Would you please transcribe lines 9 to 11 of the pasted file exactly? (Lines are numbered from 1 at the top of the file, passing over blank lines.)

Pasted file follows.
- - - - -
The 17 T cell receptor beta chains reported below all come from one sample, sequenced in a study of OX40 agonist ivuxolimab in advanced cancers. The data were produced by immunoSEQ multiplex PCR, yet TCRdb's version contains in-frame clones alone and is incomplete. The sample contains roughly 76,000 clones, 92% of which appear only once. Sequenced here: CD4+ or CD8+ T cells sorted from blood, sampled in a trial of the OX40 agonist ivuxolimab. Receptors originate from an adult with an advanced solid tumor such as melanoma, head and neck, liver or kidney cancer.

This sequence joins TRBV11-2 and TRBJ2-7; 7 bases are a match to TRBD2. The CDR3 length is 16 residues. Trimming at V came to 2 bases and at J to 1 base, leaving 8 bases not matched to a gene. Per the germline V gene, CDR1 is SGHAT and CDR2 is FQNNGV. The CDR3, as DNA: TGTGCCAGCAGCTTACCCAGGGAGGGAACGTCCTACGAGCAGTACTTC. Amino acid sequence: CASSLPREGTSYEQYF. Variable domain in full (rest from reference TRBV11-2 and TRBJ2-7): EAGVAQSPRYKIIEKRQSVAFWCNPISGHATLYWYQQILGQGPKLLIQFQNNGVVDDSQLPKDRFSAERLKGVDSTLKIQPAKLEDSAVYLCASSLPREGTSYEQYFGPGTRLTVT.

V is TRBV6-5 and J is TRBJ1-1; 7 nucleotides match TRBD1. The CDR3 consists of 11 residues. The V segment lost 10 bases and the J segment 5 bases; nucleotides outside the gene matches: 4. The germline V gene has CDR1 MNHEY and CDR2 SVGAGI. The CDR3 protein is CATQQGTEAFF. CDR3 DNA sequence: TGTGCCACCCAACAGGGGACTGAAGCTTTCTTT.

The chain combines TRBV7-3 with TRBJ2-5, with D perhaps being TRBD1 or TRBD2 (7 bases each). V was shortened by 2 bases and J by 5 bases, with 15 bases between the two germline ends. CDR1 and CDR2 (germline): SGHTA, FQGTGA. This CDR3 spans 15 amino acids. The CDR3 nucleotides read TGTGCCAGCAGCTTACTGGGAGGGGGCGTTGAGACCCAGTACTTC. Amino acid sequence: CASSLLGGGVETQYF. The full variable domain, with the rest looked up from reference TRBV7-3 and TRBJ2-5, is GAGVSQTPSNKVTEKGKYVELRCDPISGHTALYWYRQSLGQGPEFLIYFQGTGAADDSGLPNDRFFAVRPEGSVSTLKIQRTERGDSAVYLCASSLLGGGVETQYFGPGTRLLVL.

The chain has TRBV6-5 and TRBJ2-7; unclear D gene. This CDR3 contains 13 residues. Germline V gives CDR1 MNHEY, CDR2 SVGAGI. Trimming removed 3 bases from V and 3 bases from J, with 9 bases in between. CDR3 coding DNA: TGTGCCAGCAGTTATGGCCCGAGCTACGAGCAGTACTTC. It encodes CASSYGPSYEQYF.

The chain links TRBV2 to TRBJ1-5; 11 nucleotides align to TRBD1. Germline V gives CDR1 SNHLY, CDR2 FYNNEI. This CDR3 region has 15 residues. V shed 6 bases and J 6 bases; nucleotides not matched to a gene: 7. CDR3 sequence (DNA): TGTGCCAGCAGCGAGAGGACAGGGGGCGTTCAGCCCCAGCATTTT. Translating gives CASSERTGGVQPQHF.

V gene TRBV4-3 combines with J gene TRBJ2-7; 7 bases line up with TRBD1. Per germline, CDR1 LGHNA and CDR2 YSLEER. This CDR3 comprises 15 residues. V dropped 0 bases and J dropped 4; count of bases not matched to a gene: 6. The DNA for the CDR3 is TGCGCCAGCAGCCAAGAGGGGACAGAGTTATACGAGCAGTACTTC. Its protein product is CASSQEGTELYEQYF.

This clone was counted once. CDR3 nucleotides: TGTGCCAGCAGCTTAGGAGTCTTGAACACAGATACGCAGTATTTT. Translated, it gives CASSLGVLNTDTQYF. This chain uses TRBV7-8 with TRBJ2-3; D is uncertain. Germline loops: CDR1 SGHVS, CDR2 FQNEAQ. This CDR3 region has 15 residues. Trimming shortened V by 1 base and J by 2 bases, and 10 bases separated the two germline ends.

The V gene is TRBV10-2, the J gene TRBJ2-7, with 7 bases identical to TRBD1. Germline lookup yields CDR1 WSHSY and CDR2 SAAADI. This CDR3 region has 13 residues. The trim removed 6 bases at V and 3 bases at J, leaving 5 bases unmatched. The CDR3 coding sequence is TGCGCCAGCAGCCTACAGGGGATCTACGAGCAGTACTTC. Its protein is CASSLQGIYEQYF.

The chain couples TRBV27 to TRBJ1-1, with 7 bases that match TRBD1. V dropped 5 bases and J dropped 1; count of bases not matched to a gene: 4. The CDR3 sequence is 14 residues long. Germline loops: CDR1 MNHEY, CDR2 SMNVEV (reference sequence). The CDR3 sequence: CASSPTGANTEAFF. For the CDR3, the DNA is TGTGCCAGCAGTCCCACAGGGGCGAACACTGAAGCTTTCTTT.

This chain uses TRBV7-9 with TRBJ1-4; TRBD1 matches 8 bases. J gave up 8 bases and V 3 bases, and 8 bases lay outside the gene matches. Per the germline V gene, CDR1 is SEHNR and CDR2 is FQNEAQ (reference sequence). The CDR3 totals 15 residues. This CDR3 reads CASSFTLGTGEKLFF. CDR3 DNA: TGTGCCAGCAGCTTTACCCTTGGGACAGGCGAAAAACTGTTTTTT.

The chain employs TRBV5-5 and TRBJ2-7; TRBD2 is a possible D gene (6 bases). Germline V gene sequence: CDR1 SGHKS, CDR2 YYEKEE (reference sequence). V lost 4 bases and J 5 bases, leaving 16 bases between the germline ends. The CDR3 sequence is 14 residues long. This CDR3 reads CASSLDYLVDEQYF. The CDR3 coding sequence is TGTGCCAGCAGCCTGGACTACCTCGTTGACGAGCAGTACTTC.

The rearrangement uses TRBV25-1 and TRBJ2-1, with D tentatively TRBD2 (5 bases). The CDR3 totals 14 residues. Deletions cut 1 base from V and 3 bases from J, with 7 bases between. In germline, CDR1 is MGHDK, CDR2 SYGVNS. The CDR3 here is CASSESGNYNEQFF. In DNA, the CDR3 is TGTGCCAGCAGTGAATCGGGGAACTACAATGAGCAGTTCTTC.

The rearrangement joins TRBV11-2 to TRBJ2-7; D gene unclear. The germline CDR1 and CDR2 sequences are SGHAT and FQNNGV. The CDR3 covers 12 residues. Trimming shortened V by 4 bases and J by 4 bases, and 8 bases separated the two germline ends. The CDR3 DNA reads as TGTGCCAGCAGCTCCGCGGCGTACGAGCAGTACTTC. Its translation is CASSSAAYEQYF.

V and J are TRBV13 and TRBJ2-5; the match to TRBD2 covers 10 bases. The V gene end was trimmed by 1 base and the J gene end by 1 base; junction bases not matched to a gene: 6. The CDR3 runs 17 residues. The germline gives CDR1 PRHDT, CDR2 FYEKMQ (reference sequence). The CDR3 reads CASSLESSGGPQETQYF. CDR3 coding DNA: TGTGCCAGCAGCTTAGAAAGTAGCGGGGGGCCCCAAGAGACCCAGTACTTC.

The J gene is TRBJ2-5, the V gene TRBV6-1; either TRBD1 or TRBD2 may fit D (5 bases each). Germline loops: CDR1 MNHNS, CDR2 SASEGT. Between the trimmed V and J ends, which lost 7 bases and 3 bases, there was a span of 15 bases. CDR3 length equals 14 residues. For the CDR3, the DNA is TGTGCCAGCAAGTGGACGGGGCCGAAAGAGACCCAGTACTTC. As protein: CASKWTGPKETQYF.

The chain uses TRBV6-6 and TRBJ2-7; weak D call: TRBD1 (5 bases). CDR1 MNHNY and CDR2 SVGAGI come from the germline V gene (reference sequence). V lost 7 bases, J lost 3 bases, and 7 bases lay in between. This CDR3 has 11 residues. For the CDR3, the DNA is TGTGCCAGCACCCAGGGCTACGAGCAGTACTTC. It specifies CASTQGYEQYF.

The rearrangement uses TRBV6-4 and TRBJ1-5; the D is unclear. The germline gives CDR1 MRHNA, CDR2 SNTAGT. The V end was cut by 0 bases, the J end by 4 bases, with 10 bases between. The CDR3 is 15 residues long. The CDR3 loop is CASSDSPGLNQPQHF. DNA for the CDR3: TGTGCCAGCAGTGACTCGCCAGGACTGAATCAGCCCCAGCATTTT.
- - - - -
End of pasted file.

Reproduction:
The V gene is TRBV10-2, the J gene TRBJ2-7, with 7 bases identical to TRBD1. Germline lookup yields CDR1 WSHSY and CDR2 SAAADI. This CDR3 region has 13 residues. The trim removed 6 bases at V and 3 bases at J, leaving 5 bases unmatched. The CDR3 coding sequence is TGCGCCAGCAGCCTACAGGGGATCTACGAGCAGTACTTC. Its protein is CASSLQGIYEQYF.

The chain couples TRBV27 to TRBJ1-1, with 7 bases that match TRBD1. V dropped 5 bases and J dropped 1; count of bases not matched to a gene: 4. The CDR3 sequence is 14 residues long. Germline loops: CDR1 MNHEY, CDR2 SMNVEV (reference sequence). The CDR3 sequence: CASSPTGANTEAFF. For the CDR3, the DNA is TGTGCCAGCAGTCCCACAGGGGCGAACACTGAAGCTTTCTTT.

This chain uses TRBV7-9 with TRBJ1-4; TRBD1 matches 8 bases. J gave up 8 bases and V 3 bases, and 8 bases lay outside the gene matches. Per the germline V gene, CDR1 is SEHNR and CDR2 is FQNEAQ (reference sequence). The CDR3 totals 15 residues. This CDR3 reads CASSFTLGTGEKLFF. CDR3 DNA: TGTGCCAGCAGCTTTACCCTTGGGACAGGCGAAAAACTGTTTTTT.